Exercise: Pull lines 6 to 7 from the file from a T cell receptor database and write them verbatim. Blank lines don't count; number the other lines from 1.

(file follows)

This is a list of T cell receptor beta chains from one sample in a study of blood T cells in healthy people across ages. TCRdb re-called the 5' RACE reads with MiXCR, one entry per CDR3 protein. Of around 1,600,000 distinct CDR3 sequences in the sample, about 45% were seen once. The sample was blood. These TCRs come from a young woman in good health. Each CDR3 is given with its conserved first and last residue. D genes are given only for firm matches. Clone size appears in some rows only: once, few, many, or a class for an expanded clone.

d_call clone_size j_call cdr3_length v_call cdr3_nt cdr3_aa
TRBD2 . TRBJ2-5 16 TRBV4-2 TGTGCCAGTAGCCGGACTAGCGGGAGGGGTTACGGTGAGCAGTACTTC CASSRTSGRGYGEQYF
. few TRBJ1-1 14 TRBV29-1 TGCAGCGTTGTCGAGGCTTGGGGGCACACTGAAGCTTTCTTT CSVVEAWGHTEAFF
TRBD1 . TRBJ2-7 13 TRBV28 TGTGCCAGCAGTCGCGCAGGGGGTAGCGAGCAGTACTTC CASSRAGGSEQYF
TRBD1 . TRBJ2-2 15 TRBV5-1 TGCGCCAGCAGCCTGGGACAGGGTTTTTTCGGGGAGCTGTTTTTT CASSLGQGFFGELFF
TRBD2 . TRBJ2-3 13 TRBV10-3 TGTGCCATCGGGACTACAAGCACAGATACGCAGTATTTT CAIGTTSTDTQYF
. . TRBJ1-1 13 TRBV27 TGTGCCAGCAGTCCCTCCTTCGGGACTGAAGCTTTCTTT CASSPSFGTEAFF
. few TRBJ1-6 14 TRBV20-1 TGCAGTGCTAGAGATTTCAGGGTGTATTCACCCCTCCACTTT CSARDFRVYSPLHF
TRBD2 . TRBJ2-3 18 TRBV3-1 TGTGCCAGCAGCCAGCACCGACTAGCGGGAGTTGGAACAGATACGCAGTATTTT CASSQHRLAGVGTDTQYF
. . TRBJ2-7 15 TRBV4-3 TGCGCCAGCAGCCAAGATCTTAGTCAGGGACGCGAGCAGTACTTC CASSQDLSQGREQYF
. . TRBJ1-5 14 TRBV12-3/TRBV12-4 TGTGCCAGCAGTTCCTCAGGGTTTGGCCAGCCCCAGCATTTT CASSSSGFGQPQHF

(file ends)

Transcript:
TRBD1 . TRBJ2-2 15 TRBV5-1 TGCGCCAGCAGCCTGGGACAGGGTTTTTTCGGGGAGCTGTTTTTT CASSLGQGFFGELFF
TRBD2 . TRBJ2-3 13 TRBV10-3 TGTGCCATCGGGACTACAAGCACAGATACGCAGTATTTT CAIGTTSTDTQYF